2018-2019 DCSS Events


Wednesday, October 24, 2018: "Evening with New Faculty"

George Washington University, Phillips Hall Room 411

6-7pm Reception, 7-8pm Faculty Introductions and Q&A.

More info: https://www.facebook.com/dcsociologicalsociety/


Thursday, November 15, 2018: "Wide World of Sociology in DC"

Sudhouse, 1340 U Street, NW

6-9pm, Speakers at 6:30pm.

More info soon: https://www.facebook.com/dcsociologicalsociety/


Saturday, December 8, 2018: Holiday party at Sally's home

2-4pm

More info: dcsociologicalsociety@gmail.com


Thursday, January 24, 2018: Talk by ASA President-Elect Christine Williams

ASA Headquarters,

6:30pm Reception, 7-8pm Talk.


Thursday, May 23, 2019: DCSS Annual Banquet

Busboys & Poets (14th and V Streets, NW)

6-8:30pm.







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Last Year's DCSS Events


Thursday, October 12, 2017, 6:30pm
First DCSS event of the year!

Kenneth Bedell, PhD, sociologist and former senior advisor in the Department of Education in the Obama administration, will discuss his just released book, Realizing the Civil Rights Dream: Diagnosing and Treating American Racism.

It has been more than 53 years since Martin Luther King Jr. made his "I Have a Dream" speech. Why has the United States still not been able to make King's dream a reality after half a century of effort and progress? Is there still hope of full participation for all in America?

In Realizing the Civil Rights Dream: Diagnosing and Treating American Racism, author Kenneth B. Bedell proposes a civil rights dream that grows out of American history and speaks to the 21st­century reality. He makes the case that, by adopting a larger perspective about the role of racism in preserving U.S. social, cultural, economic, and political institutions and practices, Americans can understand why it has been so difficult to fulfill the promises of the 1960s civil rights dream. Bedell describes and applies sociological theories that serve to explain why racism is still prevalent in the United States and identifies the steps that are necessary to overcome racism. The book concludes with proposals for ways to apply social science to realize the civil rights dream and examples of how individuals can take action to make a difference.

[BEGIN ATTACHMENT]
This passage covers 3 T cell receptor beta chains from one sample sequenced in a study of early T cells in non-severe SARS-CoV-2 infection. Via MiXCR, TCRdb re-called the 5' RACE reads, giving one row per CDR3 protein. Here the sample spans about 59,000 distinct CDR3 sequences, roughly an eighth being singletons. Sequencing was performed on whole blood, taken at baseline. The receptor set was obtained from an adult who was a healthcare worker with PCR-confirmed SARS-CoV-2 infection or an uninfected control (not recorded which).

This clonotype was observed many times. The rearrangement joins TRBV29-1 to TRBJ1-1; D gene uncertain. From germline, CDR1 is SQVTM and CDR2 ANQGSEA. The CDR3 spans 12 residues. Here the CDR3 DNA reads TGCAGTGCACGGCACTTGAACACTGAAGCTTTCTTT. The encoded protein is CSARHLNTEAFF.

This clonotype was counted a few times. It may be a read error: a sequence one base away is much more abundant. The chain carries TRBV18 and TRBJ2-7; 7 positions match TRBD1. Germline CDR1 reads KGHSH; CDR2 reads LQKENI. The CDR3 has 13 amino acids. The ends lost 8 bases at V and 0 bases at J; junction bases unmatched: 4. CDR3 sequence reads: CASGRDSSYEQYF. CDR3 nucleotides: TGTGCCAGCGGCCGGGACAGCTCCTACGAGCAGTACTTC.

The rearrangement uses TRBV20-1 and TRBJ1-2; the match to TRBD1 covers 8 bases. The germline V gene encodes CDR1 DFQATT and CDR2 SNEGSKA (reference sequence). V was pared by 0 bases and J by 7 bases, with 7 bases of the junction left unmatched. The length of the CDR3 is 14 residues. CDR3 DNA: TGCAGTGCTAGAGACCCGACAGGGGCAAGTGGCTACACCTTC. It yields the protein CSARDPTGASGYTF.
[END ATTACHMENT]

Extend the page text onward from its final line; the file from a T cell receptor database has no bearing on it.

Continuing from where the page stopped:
Join the exciting discussion!
George Washington University (closest metro: Foggy Bottom/Blue-Orange-Silver lines).
411 Phillips Hall (campus map)
6:30pm-8pm
 

Wednesday, October 18, 2017, 6-8:30pm
Fall DCSS Networking Event
Sudhouse on U St., 1340 U St, NW

Come network with your sociology colleagues and hear about the current work of Professor Kris Marsh at UMD, "Implicit Bias and Cultural Competency Collaboration between University of Maryland and Prince George's County Police Department."

The talk will chronicle the relationship between the University of Maryland and the Prince George’s County Police Department. Current and future research projects with the police department will also be discussed. Our implicit bias project will be highlighted. Implicit bias is simply the association our minds make between two seemingly unrelated things, such as skin tone and the propensity to have a weapon or be violent. Although implicit bias is new to policing, it is a classic social psychological concept originating with Allport’s (1954) theoretical assessment of prejudice. Everyone has implicit biases. However, implicit bias in policing can be dangerous, and even deadly, for citizens as well as police officers. 


Saturday, October 21, 2017, 2pm
DCSS Walking Tour of U Street
Reserve your place on the tour now!
https://www.attucksadams.com/products/dcsc-u-street-tour

U Street embodies the sentiment that the District is more than "Washington." Far enough from Capitol Hill to have its own identity separate from the industry of government, but centrally located and accessible for DC residents and visitors alike, U Street is a complete neighborhood with substantial residential, commercial, institutional, and public space land uses.

This tour is a mix of historical perspective, defining and looking closely at land use, and exploring not only how history and planning have intersected to make U Street what it is today, but how they continue to influence its development and human behavior.



Saturday, December 9, 2017, 2-4pm
Holiday Get Together of DCSS
Join DCSS for its annual holiday party. For details (and to RSVP), email Howard Iams, Howard.Iams@verizon.net.



Thursday, May 24, 2018
DCSS Annual Banquet
Busboys and Poets.
More info here.